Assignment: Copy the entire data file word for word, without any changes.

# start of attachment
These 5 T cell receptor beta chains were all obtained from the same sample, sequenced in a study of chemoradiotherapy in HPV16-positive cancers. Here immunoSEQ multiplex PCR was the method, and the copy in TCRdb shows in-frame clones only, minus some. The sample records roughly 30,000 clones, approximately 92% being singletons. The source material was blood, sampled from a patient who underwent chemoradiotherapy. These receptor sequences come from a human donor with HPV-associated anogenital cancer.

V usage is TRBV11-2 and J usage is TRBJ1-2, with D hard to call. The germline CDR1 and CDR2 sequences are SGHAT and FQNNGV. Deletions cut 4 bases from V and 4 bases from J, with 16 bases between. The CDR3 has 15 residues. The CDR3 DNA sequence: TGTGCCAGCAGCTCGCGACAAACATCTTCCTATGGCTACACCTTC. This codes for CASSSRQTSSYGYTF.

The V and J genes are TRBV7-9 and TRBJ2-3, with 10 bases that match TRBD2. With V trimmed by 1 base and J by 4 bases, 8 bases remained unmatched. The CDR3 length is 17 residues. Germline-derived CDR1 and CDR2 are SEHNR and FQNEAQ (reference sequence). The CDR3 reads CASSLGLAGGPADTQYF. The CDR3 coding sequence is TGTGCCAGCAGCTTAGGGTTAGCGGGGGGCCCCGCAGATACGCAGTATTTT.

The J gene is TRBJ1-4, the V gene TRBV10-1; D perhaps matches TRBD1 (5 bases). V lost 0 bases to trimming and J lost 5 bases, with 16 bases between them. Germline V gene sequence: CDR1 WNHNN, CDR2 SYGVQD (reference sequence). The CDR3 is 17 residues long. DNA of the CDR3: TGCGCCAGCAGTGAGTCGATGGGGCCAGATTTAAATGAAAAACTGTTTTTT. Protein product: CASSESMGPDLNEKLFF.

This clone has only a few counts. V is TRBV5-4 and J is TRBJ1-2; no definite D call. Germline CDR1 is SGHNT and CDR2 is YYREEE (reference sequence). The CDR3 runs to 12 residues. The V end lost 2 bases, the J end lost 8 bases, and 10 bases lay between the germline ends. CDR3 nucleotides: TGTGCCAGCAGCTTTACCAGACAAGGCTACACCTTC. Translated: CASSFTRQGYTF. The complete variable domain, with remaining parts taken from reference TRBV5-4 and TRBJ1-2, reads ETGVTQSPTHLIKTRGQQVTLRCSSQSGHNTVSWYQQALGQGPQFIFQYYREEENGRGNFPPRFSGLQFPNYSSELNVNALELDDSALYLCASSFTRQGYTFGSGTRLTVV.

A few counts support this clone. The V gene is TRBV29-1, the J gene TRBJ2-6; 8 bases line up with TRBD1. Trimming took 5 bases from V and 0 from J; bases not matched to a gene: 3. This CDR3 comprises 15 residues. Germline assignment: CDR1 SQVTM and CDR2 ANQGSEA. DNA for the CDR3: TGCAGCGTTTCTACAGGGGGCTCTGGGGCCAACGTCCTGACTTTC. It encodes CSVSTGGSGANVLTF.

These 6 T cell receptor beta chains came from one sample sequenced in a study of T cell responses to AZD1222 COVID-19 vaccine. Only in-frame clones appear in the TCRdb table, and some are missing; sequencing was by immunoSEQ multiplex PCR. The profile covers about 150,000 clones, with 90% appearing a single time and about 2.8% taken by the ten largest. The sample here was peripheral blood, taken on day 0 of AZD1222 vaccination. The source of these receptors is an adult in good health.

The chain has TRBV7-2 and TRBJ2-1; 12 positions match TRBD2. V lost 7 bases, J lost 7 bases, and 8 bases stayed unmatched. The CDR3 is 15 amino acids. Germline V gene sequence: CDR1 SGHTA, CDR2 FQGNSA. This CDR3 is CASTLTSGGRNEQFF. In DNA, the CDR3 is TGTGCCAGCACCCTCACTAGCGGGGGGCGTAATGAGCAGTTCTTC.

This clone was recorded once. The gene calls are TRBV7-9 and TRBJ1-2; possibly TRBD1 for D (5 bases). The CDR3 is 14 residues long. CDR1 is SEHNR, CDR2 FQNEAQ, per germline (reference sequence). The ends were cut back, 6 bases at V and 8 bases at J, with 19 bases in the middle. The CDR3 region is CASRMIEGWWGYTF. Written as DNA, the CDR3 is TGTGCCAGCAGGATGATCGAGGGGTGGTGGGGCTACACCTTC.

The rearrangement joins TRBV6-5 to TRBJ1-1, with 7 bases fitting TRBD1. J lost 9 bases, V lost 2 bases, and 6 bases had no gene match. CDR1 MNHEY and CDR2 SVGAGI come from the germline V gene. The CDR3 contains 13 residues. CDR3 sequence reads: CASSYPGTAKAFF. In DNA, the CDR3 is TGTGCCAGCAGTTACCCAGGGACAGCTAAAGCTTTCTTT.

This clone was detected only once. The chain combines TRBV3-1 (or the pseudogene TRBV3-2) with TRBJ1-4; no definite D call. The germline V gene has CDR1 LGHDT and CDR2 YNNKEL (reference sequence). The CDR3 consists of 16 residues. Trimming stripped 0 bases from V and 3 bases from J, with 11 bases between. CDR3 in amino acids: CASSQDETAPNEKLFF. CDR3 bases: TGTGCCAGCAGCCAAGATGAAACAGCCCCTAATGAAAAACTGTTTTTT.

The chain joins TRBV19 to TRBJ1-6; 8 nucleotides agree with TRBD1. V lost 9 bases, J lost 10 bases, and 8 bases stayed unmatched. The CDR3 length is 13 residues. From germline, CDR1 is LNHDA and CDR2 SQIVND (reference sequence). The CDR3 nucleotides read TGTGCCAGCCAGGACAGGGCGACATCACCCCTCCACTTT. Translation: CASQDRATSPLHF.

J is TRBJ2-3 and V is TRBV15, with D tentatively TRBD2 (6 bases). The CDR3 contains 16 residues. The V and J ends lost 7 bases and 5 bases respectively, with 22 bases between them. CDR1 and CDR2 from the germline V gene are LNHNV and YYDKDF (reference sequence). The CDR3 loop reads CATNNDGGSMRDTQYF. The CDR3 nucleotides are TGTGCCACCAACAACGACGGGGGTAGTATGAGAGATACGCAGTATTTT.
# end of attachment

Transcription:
These 5 T cell receptor beta chains were all obtained from the same sample, sequenced in a study of chemoradiotherapy in HPV16-positive cancers. Here immunoSEQ multiplex PCR was the method, and the copy in TCRdb shows in-frame clones only, minus some. The sample records roughly 30,000 clones, approximately 92% being singletons. The source material was blood, sampled from a patient who underwent chemoradiotherapy. These receptor sequences come from a human donor with HPV-associated anogenital cancer.

V usage is TRBV11-2 and J usage is TRBJ1-2, with D hard to call. The germline CDR1 and CDR2 sequences are SGHAT and FQNNGV. Deletions cut 4 bases from V and 4 bases from J, with 16 bases between. The CDR3 has 15 residues. The CDR3 DNA sequence: TGTGCCAGCAGCTCGCGACAAACATCTTCCTATGGCTACACCTTC. This codes for CASSSRQTSSYGYTF.

The V and J genes are TRBV7-9 and TRBJ2-3, with 10 bases that match TRBD2. With V trimmed by 1 base and J by 4 bases, 8 bases remained unmatched. The CDR3 length is 17 residues. Germline-derived CDR1 and CDR2 are SEHNR and FQNEAQ (reference sequence). The CDR3 reads CASSLGLAGGPADTQYF. The CDR3 coding sequence is TGTGCCAGCAGCTTAGGGTTAGCGGGGGGCCCCGCAGATACGCAGTATTTT.

The J gene is TRBJ1-4, the V gene TRBV10-1; D perhaps matches TRBD1 (5 bases). V lost 0 bases to trimming and J lost 5 bases, with 16 bases between them. Germline V gene sequence: CDR1 WNHNN, CDR2 SYGVQD (reference sequence). The CDR3 is 17 residues long. DNA of the CDR3: TGCGCCAGCAGTGAGTCGATGGGGCCAGATTTAAATGAAAAACTGTTTTTT. Protein product: CASSESMGPDLNEKLFF.

This clone has only a few counts. V is TRBV5-4 and J is TRBJ1-2; no definite D call. Germline CDR1 is SGHNT and CDR2 is YYREEE (reference sequence). The CDR3 runs to 12 residues. The V end lost 2 bases, the J end lost 8 bases, and 10 bases lay between the germline ends. CDR3 nucleotides: TGTGCCAGCAGCTTTACCAGACAAGGCTACACCTTC. Translated: CASSFTRQGYTF. The complete variable domain, with remaining parts taken from reference TRBV5-4 and TRBJ1-2, reads ETGVTQSPTHLIKTRGQQVTLRCSSQSGHNTVSWYQQALGQGPQFIFQYYREEENGRGNFPPRFSGLQFPNYSSELNVNALELDDSALYLCASSFTRQGYTFGSGTRLTVV.

A few counts support this clone. The V gene is TRBV29-1, the J gene TRBJ2-6; 8 bases line up with TRBD1. Trimming took 5 bases from V and 0 from J; bases not matched to a gene: 3. This CDR3 comprises 15 residues. Germline assignment: CDR1 SQVTM and CDR2 ANQGSEA. DNA for the CDR3: TGCAGCGTTTCTACAGGGGGCTCTGGGGCCAACGTCCTGACTTTC. It encodes CSVSTGGSGANVLTF.

These 6 T cell receptor beta chains came from one sample sequenced in a study of T cell responses to AZD1222 COVID-19 vaccine. Only in-frame clones appear in the TCRdb table, and some are missing; sequencing was by immunoSEQ multiplex PCR. The profile covers about 150,000 clones, with 90% appearing a single time and about 2.8% taken by the ten largest. The sample here was peripheral blood, taken on day 0 of AZD1222 vaccination. The source of these receptors is an adult in good health.

The chain has TRBV7-2 and TRBJ2-1; 12 positions match TRBD2. V lost 7 bases, J lost 7 bases, and 8 bases stayed unmatched. The CDR3 is 15 amino acids. Germline V gene sequence: CDR1 SGHTA, CDR2 FQGNSA. This CDR3 is CASTLTSGGRNEQFF. In DNA, the CDR3 is TGTGCCAGCACCCTCACTAGCGGGGGGCGTAATGAGCAGTTCTTC.

This clone was recorded once. The gene calls are TRBV7-9 and TRBJ1-2; possibly TRBD1 for D (5 bases). The CDR3 is 14 residues long. CDR1 is SEHNR, CDR2 FQNEAQ, per germline (reference sequence). The ends were cut back, 6 bases at V and 8 bases at J, with 19 bases in the middle. The CDR3 region is CASRMIEGWWGYTF. Written as DNA, the CDR3 is TGTGCCAGCAGGATGATCGAGGGGTGGTGGGGCTACACCTTC.

The rearrangement joins TRBV6-5 to TRBJ1-1, with 7 bases fitting TRBD1. J lost 9 bases, V lost 2 bases, and 6 bases had no gene match. CDR1 MNHEY and CDR2 SVGAGI come from the germline V gene. The CDR3 contains 13 residues. CDR3 sequence reads: CASSYPGTAKAFF. In DNA, the CDR3 is TGTGCCAGCAGTTACCCAGGGACAGCTAAAGCTTTCTTT.

This clone was detected only once. The chain combines TRBV3-1 (or the pseudogene TRBV3-2) with TRBJ1-4; no definite D call. The germline V gene has CDR1 LGHDT and CDR2 YNNKEL (reference sequence). The CDR3 consists of 16 residues. Trimming stripped 0 bases from V and 3 bases from J, with 11 bases between. CDR3 in amino acids: CASSQDETAPNEKLFF. CDR3 bases: TGTGCCAGCAGCCAAGATGAAACAGCCCCTAATGAAAAACTGTTTTTT.

The chain joins TRBV19 to TRBJ1-6; 8 nucleotides agree with TRBD1. V lost 9 bases, J lost 10 bases, and 8 bases stayed unmatched. The CDR3 length is 13 residues. From germline, CDR1 is LNHDA and CDR2 SQIVND (reference sequence). The CDR3 nucleotides read TGTGCCAGCCAGGACAGGGCGACATCACCCCTCCACTTT. Translation: CASQDRATSPLHF.

J is TRBJ2-3 and V is TRBV15, with D tentatively TRBD2 (6 bases). The CDR3 contains 16 residues. The V and J ends lost 7 bases and 5 bases respectively, with 22 bases between them. CDR1 and CDR2 from the germline V gene are LNHNV and YYDKDF (reference sequence). The CDR3 loop reads CATNNDGGSMRDTQYF. The CDR3 nucleotides are TGTGCCACCAACAACGACGGGGGTAGTATGAGAGATACGCAGTATTTT.